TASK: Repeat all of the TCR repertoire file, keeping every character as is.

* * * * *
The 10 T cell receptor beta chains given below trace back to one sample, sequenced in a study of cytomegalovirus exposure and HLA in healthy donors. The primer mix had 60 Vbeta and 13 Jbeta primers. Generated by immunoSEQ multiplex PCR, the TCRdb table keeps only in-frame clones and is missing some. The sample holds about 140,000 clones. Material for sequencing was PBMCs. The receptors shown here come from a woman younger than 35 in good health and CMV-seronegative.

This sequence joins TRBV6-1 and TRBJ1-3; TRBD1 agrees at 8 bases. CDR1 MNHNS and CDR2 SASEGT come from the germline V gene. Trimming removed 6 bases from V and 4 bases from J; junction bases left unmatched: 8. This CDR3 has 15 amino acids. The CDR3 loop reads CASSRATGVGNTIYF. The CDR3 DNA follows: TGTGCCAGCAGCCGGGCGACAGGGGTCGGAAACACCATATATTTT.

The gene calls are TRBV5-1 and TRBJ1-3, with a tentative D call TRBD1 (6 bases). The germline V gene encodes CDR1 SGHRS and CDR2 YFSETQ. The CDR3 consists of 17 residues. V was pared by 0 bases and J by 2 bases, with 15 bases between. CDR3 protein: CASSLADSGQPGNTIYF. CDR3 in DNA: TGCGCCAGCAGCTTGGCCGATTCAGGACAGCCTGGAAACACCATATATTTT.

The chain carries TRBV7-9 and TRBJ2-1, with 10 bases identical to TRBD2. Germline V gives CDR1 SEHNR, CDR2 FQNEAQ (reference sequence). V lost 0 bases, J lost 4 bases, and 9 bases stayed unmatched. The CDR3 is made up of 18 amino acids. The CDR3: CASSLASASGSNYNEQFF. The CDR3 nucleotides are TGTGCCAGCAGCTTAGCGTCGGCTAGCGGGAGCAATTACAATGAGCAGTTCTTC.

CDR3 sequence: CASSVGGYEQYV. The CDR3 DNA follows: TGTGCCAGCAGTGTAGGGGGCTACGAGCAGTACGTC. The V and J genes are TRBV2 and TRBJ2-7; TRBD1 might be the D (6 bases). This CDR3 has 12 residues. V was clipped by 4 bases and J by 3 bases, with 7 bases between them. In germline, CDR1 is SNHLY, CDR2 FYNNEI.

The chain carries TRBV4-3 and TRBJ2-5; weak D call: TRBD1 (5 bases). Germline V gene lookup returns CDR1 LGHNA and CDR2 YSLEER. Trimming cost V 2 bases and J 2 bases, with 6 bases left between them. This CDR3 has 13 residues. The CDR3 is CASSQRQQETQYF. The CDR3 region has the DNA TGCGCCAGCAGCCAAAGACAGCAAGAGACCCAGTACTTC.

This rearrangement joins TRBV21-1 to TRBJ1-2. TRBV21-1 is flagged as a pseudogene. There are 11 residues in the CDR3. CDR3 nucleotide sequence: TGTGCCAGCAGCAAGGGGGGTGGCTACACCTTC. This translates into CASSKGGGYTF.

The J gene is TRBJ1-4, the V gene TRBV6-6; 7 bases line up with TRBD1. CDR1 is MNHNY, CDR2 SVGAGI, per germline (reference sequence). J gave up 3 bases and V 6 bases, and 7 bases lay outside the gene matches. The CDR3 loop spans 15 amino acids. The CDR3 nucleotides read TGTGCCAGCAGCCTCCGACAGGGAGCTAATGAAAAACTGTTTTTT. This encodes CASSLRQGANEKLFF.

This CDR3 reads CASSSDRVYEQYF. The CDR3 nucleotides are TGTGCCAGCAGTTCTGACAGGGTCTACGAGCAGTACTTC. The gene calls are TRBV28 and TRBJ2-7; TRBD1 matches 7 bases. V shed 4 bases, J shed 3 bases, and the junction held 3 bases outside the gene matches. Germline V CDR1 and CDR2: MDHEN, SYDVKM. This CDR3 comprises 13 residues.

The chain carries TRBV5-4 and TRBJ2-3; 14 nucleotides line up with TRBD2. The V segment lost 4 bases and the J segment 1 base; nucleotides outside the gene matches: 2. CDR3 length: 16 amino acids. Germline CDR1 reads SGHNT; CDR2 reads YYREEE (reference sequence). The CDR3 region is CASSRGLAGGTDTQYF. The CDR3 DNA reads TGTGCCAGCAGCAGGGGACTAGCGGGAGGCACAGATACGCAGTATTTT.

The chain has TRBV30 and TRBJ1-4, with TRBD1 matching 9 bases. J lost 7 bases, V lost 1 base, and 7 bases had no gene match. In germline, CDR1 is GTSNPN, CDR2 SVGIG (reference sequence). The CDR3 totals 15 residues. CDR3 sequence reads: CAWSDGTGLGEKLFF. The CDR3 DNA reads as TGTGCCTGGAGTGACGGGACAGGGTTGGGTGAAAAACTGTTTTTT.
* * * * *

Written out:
The 10 T cell receptor beta chains given below trace back to one sample, sequenced in a study of cytomegalovirus exposure and HLA in healthy donors. The primer mix had 60 Vbeta and 13 Jbeta primers. Generated by immunoSEQ multiplex PCR, the TCRdb table keeps only in-frame clones and is missing some. The sample holds about 140,000 clones. Material for sequencing was PBMCs. The receptors shown here come from a woman younger than 35 in good health and CMV-seronegative.

This sequence joins TRBV6-1 and TRBJ1-3; TRBD1 agrees at 8 bases. CDR1 MNHNS and CDR2 SASEGT come from the germline V gene. Trimming removed 6 bases from V and 4 bases from J; junction bases left unmatched: 8. This CDR3 has 15 amino acids. The CDR3 loop reads CASSRATGVGNTIYF. The CDR3 DNA follows: TGTGCCAGCAGCCGGGCGACAGGGGTCGGAAACACCATATATTTT.

The gene calls are TRBV5-1 and TRBJ1-3, with a tentative D call TRBD1 (6 bases). The germline V gene encodes CDR1 SGHRS and CDR2 YFSETQ. The CDR3 consists of 17 residues. V was pared by 0 bases and J by 2 bases, with 15 bases between. CDR3 protein: CASSLADSGQPGNTIYF. CDR3 in DNA: TGCGCCAGCAGCTTGGCCGATTCAGGACAGCCTGGAAACACCATATATTTT.

The chain carries TRBV7-9 and TRBJ2-1, with 10 bases identical to TRBD2. Germline V gives CDR1 SEHNR, CDR2 FQNEAQ (reference sequence). V lost 0 bases, J lost 4 bases, and 9 bases stayed unmatched. The CDR3 is made up of 18 amino acids. The CDR3: CASSLASASGSNYNEQFF. The CDR3 nucleotides are TGTGCCAGCAGCTTAGCGTCGGCTAGCGGGAGCAATTACAATGAGCAGTTCTTC.

CDR3 sequence: CASSVGGYEQYV. The CDR3 DNA follows: TGTGCCAGCAGTGTAGGGGGCTACGAGCAGTACGTC. The V and J genes are TRBV2 and TRBJ2-7; TRBD1 might be the D (6 bases). This CDR3 has 12 residues. V was clipped by 4 bases and J by 3 bases, with 7 bases between them. In germline, CDR1 is SNHLY, CDR2 FYNNEI.

The chain carries TRBV4-3 and TRBJ2-5; weak D call: TRBD1 (5 bases). Germline V gene lookup returns CDR1 LGHNA and CDR2 YSLEER. Trimming cost V 2 bases and J 2 bases, with 6 bases left between them. This CDR3 has 13 residues. The CDR3 is CASSQRQQETQYF. The CDR3 region has the DNA TGCGCCAGCAGCCAAAGACAGCAAGAGACCCAGTACTTC.

This rearrangement joins TRBV21-1 to TRBJ1-2. TRBV21-1 is flagged as a pseudogene. There are 11 residues in the CDR3. CDR3 nucleotide sequence: TGTGCCAGCAGCAAGGGGGGTGGCTACACCTTC. This translates into CASSKGGGYTF.

The J gene is TRBJ1-4, the V gene TRBV6-6; 7 bases line up with TRBD1. CDR1 is MNHNY, CDR2 SVGAGI, per germline (reference sequence). J gave up 3 bases and V 6 bases, and 7 bases lay outside the gene matches. The CDR3 loop spans 15 amino acids. The CDR3 nucleotides read TGTGCCAGCAGCCTCCGACAGGGAGCTAATGAAAAACTGTTTTTT. This encodes CASSLRQGANEKLFF.

This CDR3 reads CASSSDRVYEQYF. The CDR3 nucleotides are TGTGCCAGCAGTTCTGACAGGGTCTACGAGCAGTACTTC. The gene calls are TRBV28 and TRBJ2-7; TRBD1 matches 7 bases. V shed 4 bases, J shed 3 bases, and the junction held 3 bases outside the gene matches. Germline V CDR1 and CDR2: MDHEN, SYDVKM. This CDR3 comprises 13 residues.

The chain carries TRBV5-4 and TRBJ2-3; 14 nucleotides line up with TRBD2. The V segment lost 4 bases and the J segment 1 base; nucleotides outside the gene matches: 2. CDR3 length: 16 amino acids. Germline CDR1 reads SGHNT; CDR2 reads YYREEE (reference sequence). The CDR3 region is CASSRGLAGGTDTQYF. The CDR3 DNA reads TGTGCCAGCAGCAGGGGACTAGCGGGAGGCACAGATACGCAGTATTTT.

The chain has TRBV30 and TRBJ1-4, with TRBD1 matching 9 bases. J lost 7 bases, V lost 1 base, and 7 bases had no gene match. In germline, CDR1 is GTSNPN, CDR2 SVGIG (reference sequence). The CDR3 totals 15 residues. CDR3 sequence reads: CAWSDGTGLGEKLFF. The CDR3 DNA reads as TGTGCCTGGAGTGACGGGACAGGGTTGGGTGAAAAACTGTTTTTT.